While these symptoms may be due to a broad range of underlying conditions, they are all common symptoms of adrenal fatigue syndrome.
What exactly is adrenal fatigue syndrome?
When the body is exposed to stress, a cascade of hormonal changes occurs to cause the release of cortisol – our long-term stress hormone – from the adrenal gland. Normally, when the stressor goes away, the release of cortisol is reduced, and the body’s systems go back to normal.
However, many of us live in a constant state of stress from busy schedules, lack of downtime, too little sleep, poor food, etc. This chronic stress causes our adrenals to pump out more and more cortisol, and our bodies become more and more resistant to its effects. Eventually, this system burns out, and our cortisol levels become chronically low, leading to adrenal fatigue syndrome.
While modern day living presents us with a myriad of stressors, there are numerous things you can do to proactively mitigate stress and improve your adrenals. Here are our top tips:
-Sleep 8 hours each night. Sleep deprivation activates the stress response and causes an increase in cortisol levels (1). Check out 8 ways to achieve consistent, restful sleep here.
-Eat nutrient-dense foods regularly (greens, berries, nuts and seeds, colorful vegetables, avocados, salmon, etc.), and don’t go too long without meals – including breakfast! Eating balanced meals with healthy proteins, fats, and carbohydrates will help stabilize blood sugar and fuel your body with nutrients for optimal energy production.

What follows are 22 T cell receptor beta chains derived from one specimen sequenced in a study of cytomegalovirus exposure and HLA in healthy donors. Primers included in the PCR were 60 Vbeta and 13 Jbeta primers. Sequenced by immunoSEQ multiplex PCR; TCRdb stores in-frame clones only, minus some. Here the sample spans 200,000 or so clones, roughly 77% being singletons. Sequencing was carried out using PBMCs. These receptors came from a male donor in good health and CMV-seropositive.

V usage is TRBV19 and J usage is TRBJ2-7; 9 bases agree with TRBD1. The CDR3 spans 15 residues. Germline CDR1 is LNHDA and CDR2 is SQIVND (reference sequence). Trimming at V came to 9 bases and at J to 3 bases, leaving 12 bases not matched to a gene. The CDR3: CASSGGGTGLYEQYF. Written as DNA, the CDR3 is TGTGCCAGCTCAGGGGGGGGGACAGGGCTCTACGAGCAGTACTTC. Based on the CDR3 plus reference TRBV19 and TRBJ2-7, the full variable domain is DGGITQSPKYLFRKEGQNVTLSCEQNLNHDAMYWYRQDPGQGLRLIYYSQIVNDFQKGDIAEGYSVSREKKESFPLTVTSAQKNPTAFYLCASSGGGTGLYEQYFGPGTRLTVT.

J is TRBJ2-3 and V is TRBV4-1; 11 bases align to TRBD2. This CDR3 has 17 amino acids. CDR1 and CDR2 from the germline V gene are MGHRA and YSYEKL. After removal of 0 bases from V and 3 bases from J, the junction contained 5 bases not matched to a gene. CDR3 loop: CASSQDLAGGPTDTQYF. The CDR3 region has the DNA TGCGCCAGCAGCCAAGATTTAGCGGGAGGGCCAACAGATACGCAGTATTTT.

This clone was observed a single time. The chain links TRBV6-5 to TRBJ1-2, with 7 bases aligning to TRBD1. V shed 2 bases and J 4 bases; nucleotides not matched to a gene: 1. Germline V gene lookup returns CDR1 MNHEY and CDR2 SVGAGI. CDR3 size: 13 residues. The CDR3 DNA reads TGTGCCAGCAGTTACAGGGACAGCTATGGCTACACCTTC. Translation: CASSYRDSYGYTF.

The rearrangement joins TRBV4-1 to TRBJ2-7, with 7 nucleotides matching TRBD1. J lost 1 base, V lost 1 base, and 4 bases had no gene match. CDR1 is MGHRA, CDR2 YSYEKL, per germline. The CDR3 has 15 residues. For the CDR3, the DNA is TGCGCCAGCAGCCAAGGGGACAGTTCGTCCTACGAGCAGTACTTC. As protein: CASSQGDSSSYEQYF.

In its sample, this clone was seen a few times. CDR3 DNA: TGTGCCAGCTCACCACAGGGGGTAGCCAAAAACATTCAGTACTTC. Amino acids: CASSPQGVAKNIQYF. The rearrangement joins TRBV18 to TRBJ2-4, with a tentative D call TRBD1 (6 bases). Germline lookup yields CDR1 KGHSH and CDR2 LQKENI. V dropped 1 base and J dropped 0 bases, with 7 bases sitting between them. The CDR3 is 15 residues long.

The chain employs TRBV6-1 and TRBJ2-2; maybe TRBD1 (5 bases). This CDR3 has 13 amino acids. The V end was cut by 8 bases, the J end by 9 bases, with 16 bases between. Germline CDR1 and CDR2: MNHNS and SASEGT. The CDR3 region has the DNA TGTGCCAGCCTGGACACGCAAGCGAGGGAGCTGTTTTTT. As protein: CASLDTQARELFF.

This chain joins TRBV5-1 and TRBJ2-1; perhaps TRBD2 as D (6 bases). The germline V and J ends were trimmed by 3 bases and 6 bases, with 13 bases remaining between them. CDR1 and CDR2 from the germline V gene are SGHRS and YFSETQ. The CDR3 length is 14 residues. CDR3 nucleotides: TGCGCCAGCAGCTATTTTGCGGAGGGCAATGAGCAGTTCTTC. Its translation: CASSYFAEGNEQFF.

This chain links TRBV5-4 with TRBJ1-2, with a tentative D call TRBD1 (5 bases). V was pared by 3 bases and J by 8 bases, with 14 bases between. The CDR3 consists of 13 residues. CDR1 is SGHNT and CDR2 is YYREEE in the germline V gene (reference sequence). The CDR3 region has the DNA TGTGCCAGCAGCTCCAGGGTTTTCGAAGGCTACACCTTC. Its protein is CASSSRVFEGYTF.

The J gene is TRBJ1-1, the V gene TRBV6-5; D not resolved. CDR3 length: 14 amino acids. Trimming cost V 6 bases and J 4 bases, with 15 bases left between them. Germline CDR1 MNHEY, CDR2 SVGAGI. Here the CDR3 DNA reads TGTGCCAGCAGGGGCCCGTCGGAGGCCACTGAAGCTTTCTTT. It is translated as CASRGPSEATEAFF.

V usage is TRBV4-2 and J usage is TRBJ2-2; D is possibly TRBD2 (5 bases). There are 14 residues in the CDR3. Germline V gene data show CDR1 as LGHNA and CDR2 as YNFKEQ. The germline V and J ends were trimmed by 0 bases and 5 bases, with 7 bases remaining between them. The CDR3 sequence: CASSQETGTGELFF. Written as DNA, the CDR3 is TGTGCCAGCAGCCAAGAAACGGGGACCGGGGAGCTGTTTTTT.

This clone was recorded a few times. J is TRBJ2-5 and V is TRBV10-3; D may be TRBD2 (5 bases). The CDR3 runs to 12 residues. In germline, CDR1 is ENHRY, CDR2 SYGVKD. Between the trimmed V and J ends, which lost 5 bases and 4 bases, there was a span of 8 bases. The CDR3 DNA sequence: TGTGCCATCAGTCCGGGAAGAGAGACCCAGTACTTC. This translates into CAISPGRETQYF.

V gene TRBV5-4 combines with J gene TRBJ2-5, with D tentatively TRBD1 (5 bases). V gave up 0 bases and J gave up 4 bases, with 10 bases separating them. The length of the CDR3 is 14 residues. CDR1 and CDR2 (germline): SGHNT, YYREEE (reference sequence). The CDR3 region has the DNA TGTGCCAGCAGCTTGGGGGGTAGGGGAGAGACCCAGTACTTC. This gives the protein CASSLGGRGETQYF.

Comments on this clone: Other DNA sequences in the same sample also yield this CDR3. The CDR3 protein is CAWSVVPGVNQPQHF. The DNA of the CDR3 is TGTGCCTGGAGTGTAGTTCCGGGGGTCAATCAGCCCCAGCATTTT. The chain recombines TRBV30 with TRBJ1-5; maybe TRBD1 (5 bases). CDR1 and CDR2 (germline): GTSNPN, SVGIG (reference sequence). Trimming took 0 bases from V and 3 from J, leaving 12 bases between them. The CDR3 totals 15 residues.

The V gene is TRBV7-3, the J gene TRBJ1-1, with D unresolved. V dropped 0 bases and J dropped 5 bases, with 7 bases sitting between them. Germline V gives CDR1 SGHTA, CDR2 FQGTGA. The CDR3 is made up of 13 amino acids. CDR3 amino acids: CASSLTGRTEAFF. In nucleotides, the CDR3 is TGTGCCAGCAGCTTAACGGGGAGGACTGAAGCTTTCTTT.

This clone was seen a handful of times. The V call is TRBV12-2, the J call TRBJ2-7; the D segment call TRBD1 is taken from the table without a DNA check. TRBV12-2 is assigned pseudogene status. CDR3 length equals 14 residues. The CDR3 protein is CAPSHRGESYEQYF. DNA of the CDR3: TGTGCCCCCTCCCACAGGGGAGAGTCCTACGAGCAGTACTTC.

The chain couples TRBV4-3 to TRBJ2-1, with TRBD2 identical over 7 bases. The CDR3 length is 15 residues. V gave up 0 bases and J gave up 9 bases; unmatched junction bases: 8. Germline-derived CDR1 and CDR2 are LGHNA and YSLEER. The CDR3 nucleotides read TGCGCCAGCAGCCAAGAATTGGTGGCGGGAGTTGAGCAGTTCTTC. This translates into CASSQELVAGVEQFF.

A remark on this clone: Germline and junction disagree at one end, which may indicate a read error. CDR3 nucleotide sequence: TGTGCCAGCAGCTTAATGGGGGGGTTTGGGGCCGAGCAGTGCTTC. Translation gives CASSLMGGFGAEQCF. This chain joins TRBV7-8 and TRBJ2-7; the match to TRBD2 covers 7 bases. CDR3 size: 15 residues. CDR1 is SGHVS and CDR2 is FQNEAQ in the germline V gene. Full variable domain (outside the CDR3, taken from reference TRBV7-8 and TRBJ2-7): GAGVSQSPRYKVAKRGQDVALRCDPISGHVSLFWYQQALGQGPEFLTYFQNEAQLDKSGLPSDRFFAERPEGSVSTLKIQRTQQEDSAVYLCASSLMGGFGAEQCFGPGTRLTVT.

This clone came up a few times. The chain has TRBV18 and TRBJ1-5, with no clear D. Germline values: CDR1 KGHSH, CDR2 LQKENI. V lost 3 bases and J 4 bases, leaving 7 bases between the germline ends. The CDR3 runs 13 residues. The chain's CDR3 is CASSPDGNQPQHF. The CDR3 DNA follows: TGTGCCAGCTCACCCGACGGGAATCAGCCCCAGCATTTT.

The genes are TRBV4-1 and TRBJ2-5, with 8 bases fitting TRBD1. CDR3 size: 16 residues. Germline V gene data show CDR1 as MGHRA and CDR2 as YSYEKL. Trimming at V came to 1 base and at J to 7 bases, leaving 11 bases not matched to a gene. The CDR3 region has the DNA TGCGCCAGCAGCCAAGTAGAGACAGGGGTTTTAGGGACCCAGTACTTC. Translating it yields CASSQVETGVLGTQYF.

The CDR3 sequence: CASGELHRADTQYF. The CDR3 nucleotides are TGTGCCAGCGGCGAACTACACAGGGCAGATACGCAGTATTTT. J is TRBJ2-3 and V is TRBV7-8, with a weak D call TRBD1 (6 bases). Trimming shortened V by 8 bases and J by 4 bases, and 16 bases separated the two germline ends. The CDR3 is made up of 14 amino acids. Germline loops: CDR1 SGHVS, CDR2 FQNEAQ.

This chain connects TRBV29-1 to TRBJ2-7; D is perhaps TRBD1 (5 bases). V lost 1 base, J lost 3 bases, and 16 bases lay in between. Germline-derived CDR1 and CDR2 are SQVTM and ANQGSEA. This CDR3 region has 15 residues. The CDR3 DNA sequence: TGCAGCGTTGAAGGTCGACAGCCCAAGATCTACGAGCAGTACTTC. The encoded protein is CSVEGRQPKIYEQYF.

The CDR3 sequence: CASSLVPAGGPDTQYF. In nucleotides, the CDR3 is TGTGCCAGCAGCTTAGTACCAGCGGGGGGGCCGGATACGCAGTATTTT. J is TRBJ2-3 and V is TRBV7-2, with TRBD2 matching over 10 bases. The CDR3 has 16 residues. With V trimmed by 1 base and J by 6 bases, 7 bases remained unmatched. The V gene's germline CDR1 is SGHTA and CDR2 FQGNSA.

-Focus on eating a higher protein, low sugar breakfast in the morning to help stabilize your blood sugar throughout the day. This will minimize blood sugar ups and downs that stress your adrenals.
-Exercise smarter, not harder. Keep intensity low to moderate and length of time to no longer than 20 – 30 minutes. Higher intensity exercise and exercise for long periods of time will only add to your adrenal stress and worsen symptoms.
-Take a pause. Everyday stresses from work, families, relationships, and social media interactions keep us constantly connected and chronically stressed. Even five minutes of deep breathing during the day can help you transition from the sympathetic “fight or flight” state of stress, and enter the parasympathetic “rest and digest” state of relaxation. Yoga, a hot bath, massage, light exercise, spending time outdoors in nature, and having a consistent rhythm are all great ways to help reduce stress as well.
-Because stress depletes our nutrient stores, in addition to eating a nutrient-rich diet, supplementation is helpful.